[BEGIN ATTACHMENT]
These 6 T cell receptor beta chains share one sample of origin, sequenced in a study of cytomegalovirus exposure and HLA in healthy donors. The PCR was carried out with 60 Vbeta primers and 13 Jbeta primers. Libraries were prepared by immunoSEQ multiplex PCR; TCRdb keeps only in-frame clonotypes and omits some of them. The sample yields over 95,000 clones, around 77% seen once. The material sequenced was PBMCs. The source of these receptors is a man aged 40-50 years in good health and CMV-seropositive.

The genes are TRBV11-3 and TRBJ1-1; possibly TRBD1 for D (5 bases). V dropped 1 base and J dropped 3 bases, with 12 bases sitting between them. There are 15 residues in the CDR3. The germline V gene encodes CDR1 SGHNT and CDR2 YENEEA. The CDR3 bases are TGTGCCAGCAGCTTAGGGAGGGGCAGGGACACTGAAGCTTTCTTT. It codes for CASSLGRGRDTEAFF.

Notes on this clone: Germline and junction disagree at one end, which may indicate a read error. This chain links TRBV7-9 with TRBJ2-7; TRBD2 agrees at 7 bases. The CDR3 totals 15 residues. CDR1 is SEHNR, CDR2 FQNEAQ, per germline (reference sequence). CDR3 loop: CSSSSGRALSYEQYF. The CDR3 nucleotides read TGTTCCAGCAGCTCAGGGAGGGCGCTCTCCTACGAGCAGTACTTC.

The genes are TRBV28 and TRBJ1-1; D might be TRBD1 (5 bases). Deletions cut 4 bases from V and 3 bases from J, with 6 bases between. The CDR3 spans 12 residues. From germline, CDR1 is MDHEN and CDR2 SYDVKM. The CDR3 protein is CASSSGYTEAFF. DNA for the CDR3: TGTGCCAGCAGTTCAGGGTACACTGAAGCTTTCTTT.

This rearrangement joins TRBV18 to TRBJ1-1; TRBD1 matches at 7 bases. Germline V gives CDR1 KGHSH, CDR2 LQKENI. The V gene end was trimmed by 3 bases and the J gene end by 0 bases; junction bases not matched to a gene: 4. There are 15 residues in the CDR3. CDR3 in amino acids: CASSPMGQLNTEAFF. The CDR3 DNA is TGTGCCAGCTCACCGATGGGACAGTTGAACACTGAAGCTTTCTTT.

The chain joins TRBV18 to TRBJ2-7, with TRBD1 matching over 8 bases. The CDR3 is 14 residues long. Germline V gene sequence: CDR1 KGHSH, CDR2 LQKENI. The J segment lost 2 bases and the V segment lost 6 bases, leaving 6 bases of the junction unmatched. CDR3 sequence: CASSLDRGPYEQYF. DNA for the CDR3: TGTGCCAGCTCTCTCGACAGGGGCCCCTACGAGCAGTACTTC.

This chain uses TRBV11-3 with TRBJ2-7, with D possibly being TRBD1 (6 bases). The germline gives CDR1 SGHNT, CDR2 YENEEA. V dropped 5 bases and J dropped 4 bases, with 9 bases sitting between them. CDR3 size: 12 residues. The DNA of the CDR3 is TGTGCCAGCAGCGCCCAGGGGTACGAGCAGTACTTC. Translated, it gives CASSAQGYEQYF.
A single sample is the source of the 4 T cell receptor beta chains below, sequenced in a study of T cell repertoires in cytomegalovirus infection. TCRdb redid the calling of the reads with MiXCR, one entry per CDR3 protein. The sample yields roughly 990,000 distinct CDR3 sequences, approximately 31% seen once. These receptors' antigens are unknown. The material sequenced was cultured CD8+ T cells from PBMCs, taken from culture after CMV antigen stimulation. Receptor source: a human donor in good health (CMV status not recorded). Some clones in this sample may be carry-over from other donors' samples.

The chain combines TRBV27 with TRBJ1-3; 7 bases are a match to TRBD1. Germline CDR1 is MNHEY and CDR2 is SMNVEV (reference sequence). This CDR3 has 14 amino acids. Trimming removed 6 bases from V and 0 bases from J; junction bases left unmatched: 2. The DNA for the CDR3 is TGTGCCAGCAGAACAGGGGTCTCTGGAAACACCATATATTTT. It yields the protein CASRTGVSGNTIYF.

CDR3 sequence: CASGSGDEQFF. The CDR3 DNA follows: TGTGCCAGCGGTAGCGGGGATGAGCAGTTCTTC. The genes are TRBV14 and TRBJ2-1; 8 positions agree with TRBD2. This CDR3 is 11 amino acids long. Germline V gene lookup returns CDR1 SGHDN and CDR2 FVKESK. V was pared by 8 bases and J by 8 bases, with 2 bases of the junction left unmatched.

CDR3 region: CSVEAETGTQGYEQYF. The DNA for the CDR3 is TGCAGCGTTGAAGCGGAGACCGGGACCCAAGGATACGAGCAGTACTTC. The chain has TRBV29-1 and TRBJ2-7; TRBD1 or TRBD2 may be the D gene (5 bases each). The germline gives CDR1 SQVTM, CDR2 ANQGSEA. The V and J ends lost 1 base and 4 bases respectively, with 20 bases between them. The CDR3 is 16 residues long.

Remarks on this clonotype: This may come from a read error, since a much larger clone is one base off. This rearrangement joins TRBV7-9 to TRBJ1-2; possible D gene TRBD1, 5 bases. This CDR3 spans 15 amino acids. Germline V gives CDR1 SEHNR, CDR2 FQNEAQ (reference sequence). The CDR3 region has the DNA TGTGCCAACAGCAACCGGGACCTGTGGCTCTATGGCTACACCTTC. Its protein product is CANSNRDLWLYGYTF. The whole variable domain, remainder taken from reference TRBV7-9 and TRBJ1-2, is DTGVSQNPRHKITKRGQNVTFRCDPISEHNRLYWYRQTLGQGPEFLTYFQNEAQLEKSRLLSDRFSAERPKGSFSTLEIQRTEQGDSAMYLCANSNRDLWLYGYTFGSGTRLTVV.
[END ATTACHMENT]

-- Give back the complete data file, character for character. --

These 6 T cell receptor beta chains share one sample of origin, sequenced in a study of cytomegalovirus exposure and HLA in healthy donors. The PCR was carried out with 60 Vbeta primers and 13 Jbeta primers. Libraries were prepared by immunoSEQ multiplex PCR; TCRdb keeps only in-frame clonotypes and omits some of them. The sample yields over 95,000 clones, around 77% seen once. The material sequenced was PBMCs. The source of these receptors is a man aged 40-50 years in good health and CMV-seropositive.

The genes are TRBV11-3 and TRBJ1-1; possibly TRBD1 for D (5 bases). V dropped 1 base and J dropped 3 bases, with 12 bases sitting between them. There are 15 residues in the CDR3. The germline V gene encodes CDR1 SGHNT and CDR2 YENEEA. The CDR3 bases are TGTGCCAGCAGCTTAGGGAGGGGCAGGGACACTGAAGCTTTCTTT. It codes for CASSLGRGRDTEAFF.

Notes on this clone: Germline and junction disagree at one end, which may indicate a read error. This chain links TRBV7-9 with TRBJ2-7; TRBD2 agrees at 7 bases. The CDR3 totals 15 residues. CDR1 is SEHNR, CDR2 FQNEAQ, per germline (reference sequence). CDR3 loop: CSSSSGRALSYEQYF. The CDR3 nucleotides read TGTTCCAGCAGCTCAGGGAGGGCGCTCTCCTACGAGCAGTACTTC.

The genes are TRBV28 and TRBJ1-1; D might be TRBD1 (5 bases). Deletions cut 4 bases from V and 3 bases from J, with 6 bases between. The CDR3 spans 12 residues. From germline, CDR1 is MDHEN and CDR2 SYDVKM. The CDR3 protein is CASSSGYTEAFF. DNA for the CDR3: TGTGCCAGCAGTTCAGGGTACACTGAAGCTTTCTTT.

This rearrangement joins TRBV18 to TRBJ1-1; TRBD1 matches at 7 bases. Germline V gives CDR1 KGHSH, CDR2 LQKENI. The V gene end was trimmed by 3 bases and the J gene end by 0 bases; junction bases not matched to a gene: 4. There are 15 residues in the CDR3. CDR3 in amino acids: CASSPMGQLNTEAFF. The CDR3 DNA is TGTGCCAGCTCACCGATGGGACAGTTGAACACTGAAGCTTTCTTT.

The chain joins TRBV18 to TRBJ2-7, with TRBD1 matching over 8 bases. The CDR3 is 14 residues long. Germline V gene sequence: CDR1 KGHSH, CDR2 LQKENI. The J segment lost 2 bases and the V segment lost 6 bases, leaving 6 bases of the junction unmatched. CDR3 sequence: CASSLDRGPYEQYF. DNA for the CDR3: TGTGCCAGCTCTCTCGACAGGGGCCCCTACGAGCAGTACTTC.

This chain uses TRBV11-3 with TRBJ2-7, with D possibly being TRBD1 (6 bases). The germline gives CDR1 SGHNT, CDR2 YENEEA. V dropped 5 bases and J dropped 4 bases, with 9 bases sitting between them. CDR3 size: 12 residues. The DNA of the CDR3 is TGTGCCAGCAGCGCCCAGGGGTACGAGCAGTACTTC. Translated, it gives CASSAQGYEQYF.
A single sample is the source of the 4 T cell receptor beta chains below, sequenced in a study of T cell repertoires in cytomegalovirus infection. TCRdb redid the calling of the reads with MiXCR, one entry per CDR3 protein. The sample yields roughly 990,000 distinct CDR3 sequences, approximately 31% seen once. These receptors' antigens are unknown. The material sequenced was cultured CD8+ T cells from PBMCs, taken from culture after CMV antigen stimulation. Receptor source: a human donor in good health (CMV status not recorded). Some clones in this sample may be carry-over from other donors' samples.

The chain combines TRBV27 with TRBJ1-3; 7 bases are a match to TRBD1. Germline CDR1 is MNHEY and CDR2 is SMNVEV (reference sequence). This CDR3 has 14 amino acids. Trimming removed 6 bases from V and 0 bases from J; junction bases left unmatched: 2. The DNA for the CDR3 is TGTGCCAGCAGAACAGGGGTCTCTGGAAACACCATATATTTT. It yields the protein CASRTGVSGNTIYF.

CDR3 sequence: CASGSGDEQFF. The CDR3 DNA follows: TGTGCCAGCGGTAGCGGGGATGAGCAGTTCTTC. The genes are TRBV14 and TRBJ2-1; 8 positions agree with TRBD2. This CDR3 is 11 amino acids long. Germline V gene lookup returns CDR1 SGHDN and CDR2 FVKESK. V was pared by 8 bases and J by 8 bases, with 2 bases of the junction left unmatched.

CDR3 region: CSVEAETGTQGYEQYF. The DNA for the CDR3 is TGCAGCGTTGAAGCGGAGACCGGGACCCAAGGATACGAGCAGTACTTC. The chain has TRBV29-1 and TRBJ2-7; TRBD1 or TRBD2 may be the D gene (5 bases each). The germline gives CDR1 SQVTM, CDR2 ANQGSEA. The V and J ends lost 1 base and 4 bases respectively, with 20 bases between them. The CDR3 is 16 residues long.

Remarks on this clonotype: This may come from a read error, since a much larger clone is one base off. This rearrangement joins TRBV7-9 to TRBJ1-2; possible D gene TRBD1, 5 bases. This CDR3 spans 15 amino acids. Germline V gives CDR1 SEHNR, CDR2 FQNEAQ (reference sequence). The CDR3 region has the DNA TGTGCCAACAGCAACCGGGACCTGTGGCTCTATGGCTACACCTTC. Its protein product is CANSNRDLWLYGYTF. The whole variable domain, remainder taken from reference TRBV7-9 and TRBJ1-2, is DTGVSQNPRHKITKRGQNVTFRCDPISEHNRLYWYRQTLGQGPEFLTYFQNEAQLEKSRLLSDRFSAERPKGSFSTLEIQRTEQGDSAMYLCANSNRDLWLYGYTFGSGTRLTVV.